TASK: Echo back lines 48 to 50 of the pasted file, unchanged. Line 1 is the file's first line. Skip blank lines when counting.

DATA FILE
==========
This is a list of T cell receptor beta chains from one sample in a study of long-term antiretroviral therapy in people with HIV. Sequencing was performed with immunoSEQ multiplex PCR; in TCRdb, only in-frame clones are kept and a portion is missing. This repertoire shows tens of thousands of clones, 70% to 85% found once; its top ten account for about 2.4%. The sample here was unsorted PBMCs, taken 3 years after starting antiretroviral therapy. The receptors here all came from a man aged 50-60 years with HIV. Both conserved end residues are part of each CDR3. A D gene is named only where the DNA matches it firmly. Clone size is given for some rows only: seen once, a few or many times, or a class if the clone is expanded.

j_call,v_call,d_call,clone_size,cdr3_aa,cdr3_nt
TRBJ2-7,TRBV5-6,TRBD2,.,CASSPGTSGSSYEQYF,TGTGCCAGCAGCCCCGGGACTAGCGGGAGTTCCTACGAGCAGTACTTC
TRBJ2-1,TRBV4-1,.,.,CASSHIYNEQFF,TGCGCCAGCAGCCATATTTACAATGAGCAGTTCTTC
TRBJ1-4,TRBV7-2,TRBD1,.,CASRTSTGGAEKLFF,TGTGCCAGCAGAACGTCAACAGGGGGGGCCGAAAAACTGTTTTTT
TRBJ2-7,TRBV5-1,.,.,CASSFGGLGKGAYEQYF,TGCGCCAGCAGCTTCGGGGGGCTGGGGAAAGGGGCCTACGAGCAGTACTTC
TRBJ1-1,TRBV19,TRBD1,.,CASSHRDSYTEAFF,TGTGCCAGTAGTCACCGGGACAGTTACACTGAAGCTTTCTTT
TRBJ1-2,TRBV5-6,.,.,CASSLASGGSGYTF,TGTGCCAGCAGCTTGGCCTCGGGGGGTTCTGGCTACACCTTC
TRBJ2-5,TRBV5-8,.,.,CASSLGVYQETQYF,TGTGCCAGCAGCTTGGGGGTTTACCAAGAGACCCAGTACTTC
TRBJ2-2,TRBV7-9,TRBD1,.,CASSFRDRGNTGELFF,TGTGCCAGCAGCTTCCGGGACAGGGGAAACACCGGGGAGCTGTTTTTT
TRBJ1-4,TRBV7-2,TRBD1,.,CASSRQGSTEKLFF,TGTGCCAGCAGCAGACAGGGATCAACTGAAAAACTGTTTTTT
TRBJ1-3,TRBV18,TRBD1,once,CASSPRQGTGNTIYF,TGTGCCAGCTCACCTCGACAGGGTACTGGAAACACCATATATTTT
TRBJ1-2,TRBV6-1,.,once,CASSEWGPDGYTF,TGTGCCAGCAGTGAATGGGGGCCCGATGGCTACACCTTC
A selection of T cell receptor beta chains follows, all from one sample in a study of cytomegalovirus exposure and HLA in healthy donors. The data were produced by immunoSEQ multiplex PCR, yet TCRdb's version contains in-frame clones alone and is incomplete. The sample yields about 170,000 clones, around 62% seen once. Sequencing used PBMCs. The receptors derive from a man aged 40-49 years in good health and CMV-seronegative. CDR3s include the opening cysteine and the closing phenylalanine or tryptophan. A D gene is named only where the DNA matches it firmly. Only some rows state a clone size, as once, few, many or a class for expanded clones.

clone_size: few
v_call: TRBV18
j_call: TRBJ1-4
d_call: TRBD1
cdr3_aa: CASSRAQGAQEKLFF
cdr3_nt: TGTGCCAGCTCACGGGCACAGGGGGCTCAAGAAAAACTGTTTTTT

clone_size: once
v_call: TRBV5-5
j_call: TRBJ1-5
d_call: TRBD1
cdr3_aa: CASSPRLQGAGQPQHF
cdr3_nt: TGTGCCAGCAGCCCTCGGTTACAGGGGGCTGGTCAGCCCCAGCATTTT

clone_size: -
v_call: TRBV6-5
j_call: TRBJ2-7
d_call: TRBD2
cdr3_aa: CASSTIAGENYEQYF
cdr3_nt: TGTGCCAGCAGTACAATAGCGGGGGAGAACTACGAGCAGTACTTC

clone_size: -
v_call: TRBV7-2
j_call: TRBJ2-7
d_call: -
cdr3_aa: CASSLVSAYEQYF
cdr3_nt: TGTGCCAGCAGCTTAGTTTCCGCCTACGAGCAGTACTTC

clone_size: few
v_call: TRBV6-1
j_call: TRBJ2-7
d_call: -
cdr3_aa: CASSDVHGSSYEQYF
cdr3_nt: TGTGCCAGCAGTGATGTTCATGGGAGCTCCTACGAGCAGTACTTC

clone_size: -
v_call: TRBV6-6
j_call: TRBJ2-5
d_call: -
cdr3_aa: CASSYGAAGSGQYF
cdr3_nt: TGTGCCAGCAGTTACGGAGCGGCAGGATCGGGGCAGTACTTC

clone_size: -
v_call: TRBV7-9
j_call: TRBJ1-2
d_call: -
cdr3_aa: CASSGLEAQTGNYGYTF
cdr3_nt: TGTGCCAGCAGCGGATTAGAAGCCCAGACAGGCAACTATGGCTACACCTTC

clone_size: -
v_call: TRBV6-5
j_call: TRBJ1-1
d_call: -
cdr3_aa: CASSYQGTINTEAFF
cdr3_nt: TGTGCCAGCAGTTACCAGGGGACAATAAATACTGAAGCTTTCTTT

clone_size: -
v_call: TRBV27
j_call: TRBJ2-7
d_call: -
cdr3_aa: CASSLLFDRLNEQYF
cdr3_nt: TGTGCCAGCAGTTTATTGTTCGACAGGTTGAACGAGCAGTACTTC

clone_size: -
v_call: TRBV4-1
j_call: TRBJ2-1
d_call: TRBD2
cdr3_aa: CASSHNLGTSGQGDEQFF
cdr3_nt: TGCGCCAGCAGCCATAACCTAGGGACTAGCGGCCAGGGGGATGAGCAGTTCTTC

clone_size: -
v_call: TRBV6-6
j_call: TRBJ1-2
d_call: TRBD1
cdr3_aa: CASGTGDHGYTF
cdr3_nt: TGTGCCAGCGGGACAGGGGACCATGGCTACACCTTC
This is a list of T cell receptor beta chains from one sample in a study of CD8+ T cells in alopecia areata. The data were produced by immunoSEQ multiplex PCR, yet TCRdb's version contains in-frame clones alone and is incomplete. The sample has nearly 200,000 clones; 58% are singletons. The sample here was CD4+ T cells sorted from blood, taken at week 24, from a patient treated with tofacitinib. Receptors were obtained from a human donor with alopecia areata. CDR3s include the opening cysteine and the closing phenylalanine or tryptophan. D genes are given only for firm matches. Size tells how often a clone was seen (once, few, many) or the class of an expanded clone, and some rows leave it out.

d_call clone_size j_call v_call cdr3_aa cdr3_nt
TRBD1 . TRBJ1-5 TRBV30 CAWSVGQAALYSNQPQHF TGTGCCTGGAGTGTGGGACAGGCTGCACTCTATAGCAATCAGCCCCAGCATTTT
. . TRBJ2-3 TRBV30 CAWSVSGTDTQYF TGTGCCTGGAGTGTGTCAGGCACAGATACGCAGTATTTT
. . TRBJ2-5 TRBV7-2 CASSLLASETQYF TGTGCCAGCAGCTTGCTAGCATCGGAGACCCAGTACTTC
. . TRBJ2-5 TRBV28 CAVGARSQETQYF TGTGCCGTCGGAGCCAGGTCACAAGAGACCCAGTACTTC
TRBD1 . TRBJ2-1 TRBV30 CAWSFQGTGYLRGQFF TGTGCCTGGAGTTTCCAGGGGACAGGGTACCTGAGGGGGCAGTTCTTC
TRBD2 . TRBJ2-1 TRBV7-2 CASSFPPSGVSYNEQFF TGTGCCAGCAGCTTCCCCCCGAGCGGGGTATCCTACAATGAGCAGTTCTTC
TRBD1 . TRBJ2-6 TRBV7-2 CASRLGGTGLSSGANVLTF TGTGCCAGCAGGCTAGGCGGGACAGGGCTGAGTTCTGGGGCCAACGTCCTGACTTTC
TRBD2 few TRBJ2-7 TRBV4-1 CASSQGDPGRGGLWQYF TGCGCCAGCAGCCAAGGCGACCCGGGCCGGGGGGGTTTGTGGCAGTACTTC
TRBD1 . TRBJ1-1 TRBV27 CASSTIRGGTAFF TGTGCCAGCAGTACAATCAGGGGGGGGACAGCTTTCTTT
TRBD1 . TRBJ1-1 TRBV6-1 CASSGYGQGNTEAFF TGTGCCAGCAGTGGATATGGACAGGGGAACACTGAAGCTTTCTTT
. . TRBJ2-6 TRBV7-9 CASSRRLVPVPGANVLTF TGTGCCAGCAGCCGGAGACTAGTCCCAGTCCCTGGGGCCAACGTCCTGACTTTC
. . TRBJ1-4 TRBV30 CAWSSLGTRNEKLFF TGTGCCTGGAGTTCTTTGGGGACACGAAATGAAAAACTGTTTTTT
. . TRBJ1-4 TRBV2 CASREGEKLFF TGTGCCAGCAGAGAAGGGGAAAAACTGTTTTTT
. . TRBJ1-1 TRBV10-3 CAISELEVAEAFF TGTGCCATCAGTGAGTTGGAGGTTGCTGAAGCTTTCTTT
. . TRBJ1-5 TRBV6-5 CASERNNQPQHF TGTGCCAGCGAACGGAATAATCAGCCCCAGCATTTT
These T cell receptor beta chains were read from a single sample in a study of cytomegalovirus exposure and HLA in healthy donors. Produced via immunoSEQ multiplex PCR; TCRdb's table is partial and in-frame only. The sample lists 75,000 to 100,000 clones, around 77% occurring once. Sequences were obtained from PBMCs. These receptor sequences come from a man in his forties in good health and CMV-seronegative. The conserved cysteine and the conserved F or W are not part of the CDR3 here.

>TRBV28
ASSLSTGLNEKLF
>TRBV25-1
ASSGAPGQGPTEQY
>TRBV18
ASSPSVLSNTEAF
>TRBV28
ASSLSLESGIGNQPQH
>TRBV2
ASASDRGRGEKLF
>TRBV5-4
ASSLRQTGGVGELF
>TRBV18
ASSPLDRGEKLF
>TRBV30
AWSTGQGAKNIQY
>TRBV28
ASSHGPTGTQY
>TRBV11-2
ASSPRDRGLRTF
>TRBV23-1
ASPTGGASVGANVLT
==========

d_call: -
cdr3_aa: CASSYGAAGSGQYF
cdr3_nt: TGTGCCAGCAGTTACGGAGCGGCAGGATCGGGGCAGTACTTC